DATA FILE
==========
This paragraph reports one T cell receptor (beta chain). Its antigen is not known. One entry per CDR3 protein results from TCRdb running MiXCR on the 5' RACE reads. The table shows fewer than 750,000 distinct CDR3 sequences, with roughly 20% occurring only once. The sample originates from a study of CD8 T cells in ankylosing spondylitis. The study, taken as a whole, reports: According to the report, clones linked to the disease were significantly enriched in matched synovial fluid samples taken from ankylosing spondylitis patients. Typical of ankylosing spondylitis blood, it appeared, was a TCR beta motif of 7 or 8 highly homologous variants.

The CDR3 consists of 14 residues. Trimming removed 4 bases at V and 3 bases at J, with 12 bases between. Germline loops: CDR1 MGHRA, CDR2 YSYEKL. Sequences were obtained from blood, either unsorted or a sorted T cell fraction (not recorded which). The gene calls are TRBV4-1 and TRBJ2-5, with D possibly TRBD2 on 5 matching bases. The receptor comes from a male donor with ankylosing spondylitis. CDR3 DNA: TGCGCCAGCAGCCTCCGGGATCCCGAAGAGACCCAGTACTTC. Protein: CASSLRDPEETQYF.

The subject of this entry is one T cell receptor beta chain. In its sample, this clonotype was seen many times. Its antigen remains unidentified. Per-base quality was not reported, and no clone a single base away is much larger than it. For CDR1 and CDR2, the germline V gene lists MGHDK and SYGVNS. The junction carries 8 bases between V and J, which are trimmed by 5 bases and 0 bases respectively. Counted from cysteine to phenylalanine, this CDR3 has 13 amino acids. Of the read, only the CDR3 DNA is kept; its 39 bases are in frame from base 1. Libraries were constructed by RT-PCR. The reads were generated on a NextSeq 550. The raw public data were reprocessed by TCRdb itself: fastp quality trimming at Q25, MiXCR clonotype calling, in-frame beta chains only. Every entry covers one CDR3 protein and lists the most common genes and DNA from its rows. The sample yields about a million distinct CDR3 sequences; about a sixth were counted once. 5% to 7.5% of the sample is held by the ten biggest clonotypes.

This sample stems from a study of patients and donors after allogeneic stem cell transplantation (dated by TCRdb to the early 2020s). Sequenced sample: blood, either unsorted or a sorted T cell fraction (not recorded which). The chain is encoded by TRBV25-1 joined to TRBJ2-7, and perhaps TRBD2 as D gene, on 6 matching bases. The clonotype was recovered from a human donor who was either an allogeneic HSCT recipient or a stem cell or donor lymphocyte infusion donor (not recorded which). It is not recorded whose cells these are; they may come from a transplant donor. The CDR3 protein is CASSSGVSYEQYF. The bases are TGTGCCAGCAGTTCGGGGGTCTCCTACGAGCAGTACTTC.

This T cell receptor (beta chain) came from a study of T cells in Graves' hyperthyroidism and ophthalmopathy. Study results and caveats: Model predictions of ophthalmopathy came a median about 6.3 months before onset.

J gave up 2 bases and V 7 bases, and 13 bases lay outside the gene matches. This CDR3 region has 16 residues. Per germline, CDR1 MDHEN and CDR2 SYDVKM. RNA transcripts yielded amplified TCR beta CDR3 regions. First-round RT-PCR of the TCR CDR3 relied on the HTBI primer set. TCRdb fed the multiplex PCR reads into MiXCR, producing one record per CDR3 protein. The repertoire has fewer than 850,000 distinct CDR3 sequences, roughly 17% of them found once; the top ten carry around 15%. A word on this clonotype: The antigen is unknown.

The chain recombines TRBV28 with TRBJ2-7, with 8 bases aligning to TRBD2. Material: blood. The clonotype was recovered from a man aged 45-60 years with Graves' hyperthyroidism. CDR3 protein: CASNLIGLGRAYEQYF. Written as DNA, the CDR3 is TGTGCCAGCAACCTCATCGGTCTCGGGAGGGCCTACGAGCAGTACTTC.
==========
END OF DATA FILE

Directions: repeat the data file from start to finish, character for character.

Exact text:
This paragraph reports one T cell receptor (beta chain). Its antigen is not known. One entry per CDR3 protein results from TCRdb running MiXCR on the 5' RACE reads. The table shows fewer than 750,000 distinct CDR3 sequences, with roughly 20% occurring only once. The sample originates from a study of CD8 T cells in ankylosing spondylitis. The study, taken as a whole, reports: According to the report, clones linked to the disease were significantly enriched in matched synovial fluid samples taken from ankylosing spondylitis patients. Typical of ankylosing spondylitis blood, it appeared, was a TCR beta motif of 7 or 8 highly homologous variants.

The CDR3 consists of 14 residues. Trimming removed 4 bases at V and 3 bases at J, with 12 bases between. Germline loops: CDR1 MGHRA, CDR2 YSYEKL. Sequences were obtained from blood, either unsorted or a sorted T cell fraction (not recorded which). The gene calls are TRBV4-1 and TRBJ2-5, with D possibly TRBD2 on 5 matching bases. The receptor comes from a male donor with ankylosing spondylitis. CDR3 DNA: TGCGCCAGCAGCCTCCGGGATCCCGAAGAGACCCAGTACTTC. Protein: CASSLRDPEETQYF.

The subject of this entry is one T cell receptor beta chain. In its sample, this clonotype was seen many times. Its antigen remains unidentified. Per-base quality was not reported, and no clone a single base away is much larger than it. For CDR1 and CDR2, the germline V gene lists MGHDK and SYGVNS. The junction carries 8 bases between V and J, which are trimmed by 5 bases and 0 bases respectively. Counted from cysteine to phenylalanine, this CDR3 has 13 amino acids. Of the read, only the CDR3 DNA is kept; its 39 bases are in frame from base 1. Libraries were constructed by RT-PCR. The reads were generated on a NextSeq 550. The raw public data were reprocessed by TCRdb itself: fastp quality trimming at Q25, MiXCR clonotype calling, in-frame beta chains only. Every entry covers one CDR3 protein and lists the most common genes and DNA from its rows. The sample yields about a million distinct CDR3 sequences; about a sixth were counted once. 5% to 7.5% of the sample is held by the ten biggest clonotypes.

This sample stems from a study of patients and donors after allogeneic stem cell transplantation (dated by TCRdb to the early 2020s). Sequenced sample: blood, either unsorted or a sorted T cell fraction (not recorded which). The chain is encoded by TRBV25-1 joined to TRBJ2-7, and perhaps TRBD2 as D gene, on 6 matching bases. The clonotype was recovered from a human donor who was either an allogeneic HSCT recipient or a stem cell or donor lymphocyte infusion donor (not recorded which). It is not recorded whose cells these are; they may come from a transplant donor. The CDR3 protein is CASSSGVSYEQYF. The bases are TGTGCCAGCAGTTCGGGGGTCTCCTACGAGCAGTACTTC.

This T cell receptor (beta chain) came from a study of T cells in Graves' hyperthyroidism and ophthalmopathy. Study results and caveats: Model predictions of ophthalmopathy came a median about 6.3 months before onset.

J gave up 2 bases and V 7 bases, and 13 bases lay outside the gene matches. This CDR3 region has 16 residues. Per germline, CDR1 MDHEN and CDR2 SYDVKM. RNA transcripts yielded amplified TCR beta CDR3 regions. First-round RT-PCR of the TCR CDR3 relied on the HTBI primer set. TCRdb fed the multiplex PCR reads into MiXCR, producing one record per CDR3 protein. The repertoire has fewer than 850,000 distinct CDR3 sequences, roughly 17% of them found once; the top ten carry around 15%. A word on this clonotype: The antigen is unknown.

The chain recombines TRBV28 with TRBJ2-7, with 8 bases aligning to TRBD2. Material: blood. The clonotype was recovered from a man aged 45-60 years with Graves' hyperthyroidism. CDR3 protein: CASNLIGLGRAYEQYF. Written as DNA, the CDR3 is TGTGCCAGCAACCTCATCGGTCTCGGGAGGGCCTACGAGCAGTACTTC.